Restaurants in Fort Lauderdale
Fort Lauderdale has a population of 170,000 and it's the largest city in Broward County, with a population of almost 2 million. That's good news for travelers: Fort Lauderdale's restaurants don't charge resort prices for mediocre food. It's a city with a full range of restaurants, from fine dining to fast food, whose owners know that the bread and butter of their businesses, so to speak, aren't travelers passing through. There are a few restaurants in Fort Lauderdale that should be on every visitor's list. Ernie's Bar-B-Q is an institution, a no-nonsense, no-attitude dive bar/restaurant where the specialties include the conch chowder and the Bimini bread—a soft, sweet bread used on their sandwiches, including the especially tasty pulled pork ones. Cap's Place is Fort Broward County's oldest restaurant and, according to its regulars, one of the best restaurants in Fort Lauderdale. It sits on its own island, and you can only get here on the restaurant's private ferry. Past guests who have made the journey to dine on its seafood specialties include figures as diverse as Winston Churchill and Meyer Lansky.
A Fort Lauderdale institution, Ernie's is famed for its conch chowder; sweet, dense Bimini bread; and assorted odd manifestos on the wall ("Eliminate material crime, graft, and corruption by eliminating negotiable currency").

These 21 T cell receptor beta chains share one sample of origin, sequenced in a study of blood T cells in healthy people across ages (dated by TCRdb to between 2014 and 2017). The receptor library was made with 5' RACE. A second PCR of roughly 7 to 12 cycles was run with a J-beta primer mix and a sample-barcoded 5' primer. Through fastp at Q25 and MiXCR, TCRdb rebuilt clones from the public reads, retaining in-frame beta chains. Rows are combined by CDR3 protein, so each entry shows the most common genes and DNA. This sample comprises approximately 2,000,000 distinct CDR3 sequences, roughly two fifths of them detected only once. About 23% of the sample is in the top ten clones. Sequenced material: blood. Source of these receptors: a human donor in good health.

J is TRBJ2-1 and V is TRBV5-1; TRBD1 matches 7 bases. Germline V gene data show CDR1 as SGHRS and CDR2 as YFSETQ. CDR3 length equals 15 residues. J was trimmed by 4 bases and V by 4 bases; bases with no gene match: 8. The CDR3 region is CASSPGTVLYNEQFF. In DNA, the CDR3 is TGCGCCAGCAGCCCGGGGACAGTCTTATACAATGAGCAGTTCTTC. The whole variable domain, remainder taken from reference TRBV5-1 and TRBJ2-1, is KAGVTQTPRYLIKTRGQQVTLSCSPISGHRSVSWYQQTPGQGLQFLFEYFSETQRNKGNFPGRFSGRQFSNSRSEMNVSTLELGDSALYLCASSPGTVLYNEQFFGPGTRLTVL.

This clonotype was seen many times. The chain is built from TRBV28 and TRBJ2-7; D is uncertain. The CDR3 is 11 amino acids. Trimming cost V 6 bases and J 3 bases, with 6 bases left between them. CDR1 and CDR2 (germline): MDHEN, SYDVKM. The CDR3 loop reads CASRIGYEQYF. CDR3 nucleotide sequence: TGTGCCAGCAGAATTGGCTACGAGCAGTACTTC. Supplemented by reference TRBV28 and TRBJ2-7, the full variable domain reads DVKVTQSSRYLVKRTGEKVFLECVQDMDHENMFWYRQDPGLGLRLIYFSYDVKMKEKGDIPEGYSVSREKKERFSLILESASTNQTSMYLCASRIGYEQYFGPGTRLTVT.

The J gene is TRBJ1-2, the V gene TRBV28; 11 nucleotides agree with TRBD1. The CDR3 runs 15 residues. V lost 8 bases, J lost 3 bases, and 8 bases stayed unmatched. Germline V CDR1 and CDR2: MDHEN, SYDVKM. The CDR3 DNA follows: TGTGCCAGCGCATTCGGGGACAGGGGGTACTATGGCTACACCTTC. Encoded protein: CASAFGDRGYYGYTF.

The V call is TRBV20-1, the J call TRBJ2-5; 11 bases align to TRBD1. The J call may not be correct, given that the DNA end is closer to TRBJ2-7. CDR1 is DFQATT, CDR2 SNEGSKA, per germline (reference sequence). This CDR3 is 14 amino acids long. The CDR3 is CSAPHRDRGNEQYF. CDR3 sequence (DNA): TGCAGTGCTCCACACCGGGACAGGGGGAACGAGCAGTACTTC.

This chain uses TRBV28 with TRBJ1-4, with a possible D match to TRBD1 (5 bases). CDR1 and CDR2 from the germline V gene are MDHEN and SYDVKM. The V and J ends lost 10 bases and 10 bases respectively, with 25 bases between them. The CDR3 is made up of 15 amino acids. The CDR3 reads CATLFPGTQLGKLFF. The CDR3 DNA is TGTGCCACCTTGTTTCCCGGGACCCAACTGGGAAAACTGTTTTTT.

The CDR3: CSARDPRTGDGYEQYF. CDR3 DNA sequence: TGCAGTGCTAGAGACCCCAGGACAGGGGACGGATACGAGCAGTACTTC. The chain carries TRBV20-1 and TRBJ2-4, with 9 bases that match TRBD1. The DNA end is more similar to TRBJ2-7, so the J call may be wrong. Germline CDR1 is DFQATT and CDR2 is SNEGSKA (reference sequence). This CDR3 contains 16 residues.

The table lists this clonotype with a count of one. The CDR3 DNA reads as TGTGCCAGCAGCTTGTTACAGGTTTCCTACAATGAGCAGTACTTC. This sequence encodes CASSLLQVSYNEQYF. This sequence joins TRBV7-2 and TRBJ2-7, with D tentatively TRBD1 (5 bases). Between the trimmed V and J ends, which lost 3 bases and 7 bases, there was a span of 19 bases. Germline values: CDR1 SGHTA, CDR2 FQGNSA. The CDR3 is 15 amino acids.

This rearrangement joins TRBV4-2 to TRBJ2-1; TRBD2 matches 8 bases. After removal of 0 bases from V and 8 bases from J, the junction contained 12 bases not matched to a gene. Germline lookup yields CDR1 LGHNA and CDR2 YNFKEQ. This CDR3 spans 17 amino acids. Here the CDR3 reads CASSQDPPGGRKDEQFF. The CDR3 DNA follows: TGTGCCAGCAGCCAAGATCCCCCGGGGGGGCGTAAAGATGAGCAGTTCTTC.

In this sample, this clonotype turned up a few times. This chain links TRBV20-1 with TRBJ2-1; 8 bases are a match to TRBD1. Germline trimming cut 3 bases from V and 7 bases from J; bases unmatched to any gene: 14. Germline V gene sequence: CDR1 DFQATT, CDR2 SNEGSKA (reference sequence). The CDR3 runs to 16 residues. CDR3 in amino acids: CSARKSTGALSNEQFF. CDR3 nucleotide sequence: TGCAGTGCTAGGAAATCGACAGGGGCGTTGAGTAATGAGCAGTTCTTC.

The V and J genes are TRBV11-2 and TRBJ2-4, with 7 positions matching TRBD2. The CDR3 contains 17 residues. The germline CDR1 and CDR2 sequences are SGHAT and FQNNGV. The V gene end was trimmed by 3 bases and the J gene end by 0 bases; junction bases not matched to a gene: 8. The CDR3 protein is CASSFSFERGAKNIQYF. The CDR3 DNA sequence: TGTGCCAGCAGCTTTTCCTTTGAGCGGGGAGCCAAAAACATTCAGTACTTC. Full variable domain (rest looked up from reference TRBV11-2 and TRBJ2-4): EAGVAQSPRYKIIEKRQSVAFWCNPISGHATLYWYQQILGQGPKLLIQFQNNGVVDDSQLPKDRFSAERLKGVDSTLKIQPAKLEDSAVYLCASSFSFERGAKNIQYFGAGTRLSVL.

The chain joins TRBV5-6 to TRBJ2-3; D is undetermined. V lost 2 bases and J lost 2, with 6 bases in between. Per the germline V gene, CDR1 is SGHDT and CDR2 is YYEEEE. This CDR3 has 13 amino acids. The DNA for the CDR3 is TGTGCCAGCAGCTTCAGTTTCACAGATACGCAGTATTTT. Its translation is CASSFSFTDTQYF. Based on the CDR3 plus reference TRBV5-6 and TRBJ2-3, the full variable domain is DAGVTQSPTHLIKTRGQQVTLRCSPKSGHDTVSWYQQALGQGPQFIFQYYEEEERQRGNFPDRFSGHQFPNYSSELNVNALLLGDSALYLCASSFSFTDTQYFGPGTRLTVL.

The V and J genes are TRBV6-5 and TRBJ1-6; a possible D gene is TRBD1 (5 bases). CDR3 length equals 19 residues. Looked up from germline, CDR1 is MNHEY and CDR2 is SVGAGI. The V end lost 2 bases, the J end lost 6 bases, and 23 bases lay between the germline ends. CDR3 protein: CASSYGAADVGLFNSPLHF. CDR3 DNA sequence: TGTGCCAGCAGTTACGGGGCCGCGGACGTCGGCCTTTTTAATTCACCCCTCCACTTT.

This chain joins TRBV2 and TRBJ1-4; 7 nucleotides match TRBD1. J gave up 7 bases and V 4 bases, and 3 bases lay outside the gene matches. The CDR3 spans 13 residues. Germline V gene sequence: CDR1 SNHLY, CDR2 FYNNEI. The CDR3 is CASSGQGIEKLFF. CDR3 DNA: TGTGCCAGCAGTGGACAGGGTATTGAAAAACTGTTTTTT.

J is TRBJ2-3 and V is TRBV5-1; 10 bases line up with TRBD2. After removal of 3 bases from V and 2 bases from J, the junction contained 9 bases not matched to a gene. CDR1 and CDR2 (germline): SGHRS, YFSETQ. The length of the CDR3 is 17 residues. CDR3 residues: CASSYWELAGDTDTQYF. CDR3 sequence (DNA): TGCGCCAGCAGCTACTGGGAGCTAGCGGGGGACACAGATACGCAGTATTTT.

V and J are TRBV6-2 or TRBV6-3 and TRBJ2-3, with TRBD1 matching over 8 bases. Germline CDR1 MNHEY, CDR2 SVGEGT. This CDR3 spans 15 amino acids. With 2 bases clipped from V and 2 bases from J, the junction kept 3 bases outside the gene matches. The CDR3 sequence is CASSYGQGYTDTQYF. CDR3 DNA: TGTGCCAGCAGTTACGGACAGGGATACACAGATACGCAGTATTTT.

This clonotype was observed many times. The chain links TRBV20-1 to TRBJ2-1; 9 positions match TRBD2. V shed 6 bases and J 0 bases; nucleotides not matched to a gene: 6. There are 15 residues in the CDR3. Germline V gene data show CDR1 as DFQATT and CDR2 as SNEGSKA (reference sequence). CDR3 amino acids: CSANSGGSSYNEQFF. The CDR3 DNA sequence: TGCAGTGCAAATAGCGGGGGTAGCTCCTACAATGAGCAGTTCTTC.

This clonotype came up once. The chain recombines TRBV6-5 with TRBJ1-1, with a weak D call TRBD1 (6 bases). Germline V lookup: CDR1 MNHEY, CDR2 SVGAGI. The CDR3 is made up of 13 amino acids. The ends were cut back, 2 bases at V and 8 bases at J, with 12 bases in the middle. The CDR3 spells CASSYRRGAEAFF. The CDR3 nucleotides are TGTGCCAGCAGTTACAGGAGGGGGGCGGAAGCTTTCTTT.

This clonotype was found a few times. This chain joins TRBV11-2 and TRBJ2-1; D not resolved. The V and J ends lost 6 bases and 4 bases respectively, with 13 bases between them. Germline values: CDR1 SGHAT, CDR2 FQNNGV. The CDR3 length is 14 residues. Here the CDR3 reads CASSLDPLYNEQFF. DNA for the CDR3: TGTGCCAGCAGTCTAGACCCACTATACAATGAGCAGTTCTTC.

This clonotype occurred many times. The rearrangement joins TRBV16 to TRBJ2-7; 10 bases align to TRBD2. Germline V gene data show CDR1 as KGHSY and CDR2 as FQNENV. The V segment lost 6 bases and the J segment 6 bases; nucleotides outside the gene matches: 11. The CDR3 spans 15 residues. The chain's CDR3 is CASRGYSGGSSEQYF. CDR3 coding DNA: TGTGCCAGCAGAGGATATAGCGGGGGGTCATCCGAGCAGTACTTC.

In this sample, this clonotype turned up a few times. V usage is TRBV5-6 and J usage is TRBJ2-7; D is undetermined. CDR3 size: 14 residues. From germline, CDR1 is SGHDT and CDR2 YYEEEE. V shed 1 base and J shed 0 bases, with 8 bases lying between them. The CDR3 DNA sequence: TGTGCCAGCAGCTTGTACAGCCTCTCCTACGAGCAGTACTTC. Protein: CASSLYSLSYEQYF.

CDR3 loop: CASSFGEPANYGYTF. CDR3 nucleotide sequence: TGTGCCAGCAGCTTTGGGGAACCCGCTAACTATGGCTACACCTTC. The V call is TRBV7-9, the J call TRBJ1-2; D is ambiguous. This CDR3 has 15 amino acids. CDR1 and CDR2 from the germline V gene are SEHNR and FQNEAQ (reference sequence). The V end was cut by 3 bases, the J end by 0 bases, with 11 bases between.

Founded in 1928 by legendary bootlegger Eugene "Cap" Knight, this former gambling den and supper club is a ramshackle assortment of atmospheric wooden shacks, a lackadaisical affair decorated with images of old Florida that serves a mean house smoked-fish dip.
The sleek centerpiece of the newly upscale north beach area, Trina, located in Starwood's Atlantic Hotel, is the brainchild of consulting chef Don Pintabona—formerly of Manhattan's Tribeca Grill—who creates Mediterranean-influenced dishes like tagine-baked Florida grouper with almond couscous.
Occupying two circa-1903 yellow clapboard houses right on the New River, this restaurant is a picturesque place to sit with a plate of the tenderest Florida grouper in town and watch the boats go by.
A funky 24/7 diner that remains a shrine to kitsch, down to the "Champagne room," with a chandelier and pinup photos of Marilyn Monroe.
In a town where bars have a way of veering into the terminally raucous, this is a sanctuary for a sophisticated, older crowd, working a quiet groove to jazz singers Valerie Tyson and Nicole Henry.
Health-minded sea grill